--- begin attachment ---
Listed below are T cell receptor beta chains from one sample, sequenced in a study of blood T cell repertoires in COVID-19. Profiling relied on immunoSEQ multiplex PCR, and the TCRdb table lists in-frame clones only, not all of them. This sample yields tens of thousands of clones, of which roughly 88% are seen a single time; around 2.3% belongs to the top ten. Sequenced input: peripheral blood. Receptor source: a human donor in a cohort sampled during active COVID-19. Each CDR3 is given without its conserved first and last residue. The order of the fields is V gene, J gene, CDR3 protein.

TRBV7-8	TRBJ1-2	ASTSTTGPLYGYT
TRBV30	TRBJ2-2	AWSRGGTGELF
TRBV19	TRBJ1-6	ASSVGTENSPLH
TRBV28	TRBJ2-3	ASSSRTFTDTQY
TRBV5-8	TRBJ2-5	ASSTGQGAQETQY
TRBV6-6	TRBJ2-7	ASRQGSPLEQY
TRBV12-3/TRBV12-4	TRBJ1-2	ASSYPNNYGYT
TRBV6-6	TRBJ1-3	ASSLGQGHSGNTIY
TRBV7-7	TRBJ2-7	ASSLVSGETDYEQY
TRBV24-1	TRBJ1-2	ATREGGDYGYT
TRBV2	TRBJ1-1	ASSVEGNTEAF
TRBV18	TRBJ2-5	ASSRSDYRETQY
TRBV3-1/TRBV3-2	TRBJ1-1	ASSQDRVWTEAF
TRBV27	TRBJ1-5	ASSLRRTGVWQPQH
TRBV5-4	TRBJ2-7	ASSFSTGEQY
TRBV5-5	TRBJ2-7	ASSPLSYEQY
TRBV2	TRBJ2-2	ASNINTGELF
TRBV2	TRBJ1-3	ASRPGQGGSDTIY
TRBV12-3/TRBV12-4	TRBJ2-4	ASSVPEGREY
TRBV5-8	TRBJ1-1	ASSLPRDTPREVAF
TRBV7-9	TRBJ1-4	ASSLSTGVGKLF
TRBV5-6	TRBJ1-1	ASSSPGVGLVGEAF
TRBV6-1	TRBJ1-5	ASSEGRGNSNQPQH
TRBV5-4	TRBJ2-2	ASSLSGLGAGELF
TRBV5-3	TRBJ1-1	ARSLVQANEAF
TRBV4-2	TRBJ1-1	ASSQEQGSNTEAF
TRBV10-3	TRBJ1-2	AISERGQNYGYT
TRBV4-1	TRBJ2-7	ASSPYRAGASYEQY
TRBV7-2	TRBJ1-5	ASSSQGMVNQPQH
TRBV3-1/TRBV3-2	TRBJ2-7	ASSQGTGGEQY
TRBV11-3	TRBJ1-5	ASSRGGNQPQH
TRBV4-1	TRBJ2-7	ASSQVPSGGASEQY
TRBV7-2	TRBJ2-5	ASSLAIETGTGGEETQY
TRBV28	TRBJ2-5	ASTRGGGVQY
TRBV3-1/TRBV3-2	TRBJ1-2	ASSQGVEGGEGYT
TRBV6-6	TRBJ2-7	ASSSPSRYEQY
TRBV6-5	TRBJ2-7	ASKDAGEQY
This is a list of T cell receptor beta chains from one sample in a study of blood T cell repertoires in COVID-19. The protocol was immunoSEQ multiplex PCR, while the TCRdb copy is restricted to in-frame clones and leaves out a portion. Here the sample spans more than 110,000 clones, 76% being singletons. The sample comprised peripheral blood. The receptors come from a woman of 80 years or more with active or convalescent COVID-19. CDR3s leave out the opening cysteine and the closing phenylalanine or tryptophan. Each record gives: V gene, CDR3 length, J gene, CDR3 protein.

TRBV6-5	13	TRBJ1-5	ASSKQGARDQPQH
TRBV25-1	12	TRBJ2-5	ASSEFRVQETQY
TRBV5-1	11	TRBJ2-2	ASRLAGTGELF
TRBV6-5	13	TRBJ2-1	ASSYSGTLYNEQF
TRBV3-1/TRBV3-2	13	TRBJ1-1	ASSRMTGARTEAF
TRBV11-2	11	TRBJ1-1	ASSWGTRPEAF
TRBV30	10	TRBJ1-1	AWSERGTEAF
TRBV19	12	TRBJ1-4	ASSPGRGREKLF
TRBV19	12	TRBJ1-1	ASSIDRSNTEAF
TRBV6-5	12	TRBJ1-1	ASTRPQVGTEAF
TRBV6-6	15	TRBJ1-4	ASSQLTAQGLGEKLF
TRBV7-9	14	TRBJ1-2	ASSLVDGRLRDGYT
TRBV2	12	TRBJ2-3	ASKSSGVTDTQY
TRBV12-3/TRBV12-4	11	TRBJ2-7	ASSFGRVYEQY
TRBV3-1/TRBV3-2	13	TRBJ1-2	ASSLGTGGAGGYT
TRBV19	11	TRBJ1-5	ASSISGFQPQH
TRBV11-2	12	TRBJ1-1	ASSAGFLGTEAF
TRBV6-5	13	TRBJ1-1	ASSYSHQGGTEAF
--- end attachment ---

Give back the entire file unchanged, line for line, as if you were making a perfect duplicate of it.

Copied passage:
Listed below are T cell receptor beta chains from one sample, sequenced in a study of blood T cell repertoires in COVID-19. Profiling relied on immunoSEQ multiplex PCR, and the TCRdb table lists in-frame clones only, not all of them. This sample yields tens of thousands of clones, of which roughly 88% are seen a single time; around 2.3% belongs to the top ten. Sequenced input: peripheral blood. Receptor source: a human donor in a cohort sampled during active COVID-19. Each CDR3 is given without its conserved first and last residue. The order of the fields is V gene, J gene, CDR3 protein.

TRBV7-8	TRBJ1-2	ASTSTTGPLYGYT
TRBV30	TRBJ2-2	AWSRGGTGELF
TRBV19	TRBJ1-6	ASSVGTENSPLH
TRBV28	TRBJ2-3	ASSSRTFTDTQY
TRBV5-8	TRBJ2-5	ASSTGQGAQETQY
TRBV6-6	TRBJ2-7	ASRQGSPLEQY
TRBV12-3/TRBV12-4	TRBJ1-2	ASSYPNNYGYT
TRBV6-6	TRBJ1-3	ASSLGQGHSGNTIY
TRBV7-7	TRBJ2-7	ASSLVSGETDYEQY
TRBV24-1	TRBJ1-2	ATREGGDYGYT
TRBV2	TRBJ1-1	ASSVEGNTEAF
TRBV18	TRBJ2-5	ASSRSDYRETQY
TRBV3-1/TRBV3-2	TRBJ1-1	ASSQDRVWTEAF
TRBV27	TRBJ1-5	ASSLRRTGVWQPQH
TRBV5-4	TRBJ2-7	ASSFSTGEQY
TRBV5-5	TRBJ2-7	ASSPLSYEQY
TRBV2	TRBJ2-2	ASNINTGELF
TRBV2	TRBJ1-3	ASRPGQGGSDTIY
TRBV12-3/TRBV12-4	TRBJ2-4	ASSVPEGREY
TRBV5-8	TRBJ1-1	ASSLPRDTPREVAF
TRBV7-9	TRBJ1-4	ASSLSTGVGKLF
TRBV5-6	TRBJ1-1	ASSSPGVGLVGEAF
TRBV6-1	TRBJ1-5	ASSEGRGNSNQPQH
TRBV5-4	TRBJ2-2	ASSLSGLGAGELF
TRBV5-3	TRBJ1-1	ARSLVQANEAF
TRBV4-2	TRBJ1-1	ASSQEQGSNTEAF
TRBV10-3	TRBJ1-2	AISERGQNYGYT
TRBV4-1	TRBJ2-7	ASSPYRAGASYEQY
TRBV7-2	TRBJ1-5	ASSSQGMVNQPQH
TRBV3-1/TRBV3-2	TRBJ2-7	ASSQGTGGEQY
TRBV11-3	TRBJ1-5	ASSRGGNQPQH
TRBV4-1	TRBJ2-7	ASSQVPSGGASEQY
TRBV7-2	TRBJ2-5	ASSLAIETGTGGEETQY
TRBV28	TRBJ2-5	ASTRGGGVQY
TRBV3-1/TRBV3-2	TRBJ1-2	ASSQGVEGGEGYT
TRBV6-6	TRBJ2-7	ASSSPSRYEQY
TRBV6-5	TRBJ2-7	ASKDAGEQY
This is a list of T cell receptor beta chains from one sample in a study of blood T cell repertoires in COVID-19. The protocol was immunoSEQ multiplex PCR, while the TCRdb copy is restricted to in-frame clones and leaves out a portion. Here the sample spans more than 110,000 clones, 76% being singletons. The sample comprised peripheral blood. The receptors come from a woman of 80 years or more with active or convalescent COVID-19. CDR3s leave out the opening cysteine and the closing phenylalanine or tryptophan. Each record gives: V gene, CDR3 length, J gene, CDR3 protein.

TRBV6-5	13	TRBJ1-5	ASSKQGARDQPQH
TRBV25-1	12	TRBJ2-5	ASSEFRVQETQY
TRBV5-1	11	TRBJ2-2	ASRLAGTGELF
TRBV6-5	13	TRBJ2-1	ASSYSGTLYNEQF
TRBV3-1/TRBV3-2	13	TRBJ1-1	ASSRMTGARTEAF
TRBV11-2	11	TRBJ1-1	ASSWGTRPEAF
TRBV30	10	TRBJ1-1	AWSERGTEAF
TRBV19	12	TRBJ1-4	ASSPGRGREKLF
TRBV19	12	TRBJ1-1	ASSIDRSNTEAF
TRBV6-5	12	TRBJ1-1	ASTRPQVGTEAF
TRBV6-6	15	TRBJ1-4	ASSQLTAQGLGEKLF
TRBV7-9	14	TRBJ1-2	ASSLVDGRLRDGYT
TRBV2	12	TRBJ2-3	ASKSSGVTDTQY
TRBV12-3/TRBV12-4	11	TRBJ2-7	ASSFGRVYEQY
TRBV3-1/TRBV3-2	13	TRBJ1-2	ASSLGTGGAGGYT
TRBV19	11	TRBJ1-5	ASSISGFQPQH
TRBV11-2	12	TRBJ1-1	ASSAGFLGTEAF
TRBV6-5	13	TRBJ1-1	ASSYSHQGGTEAF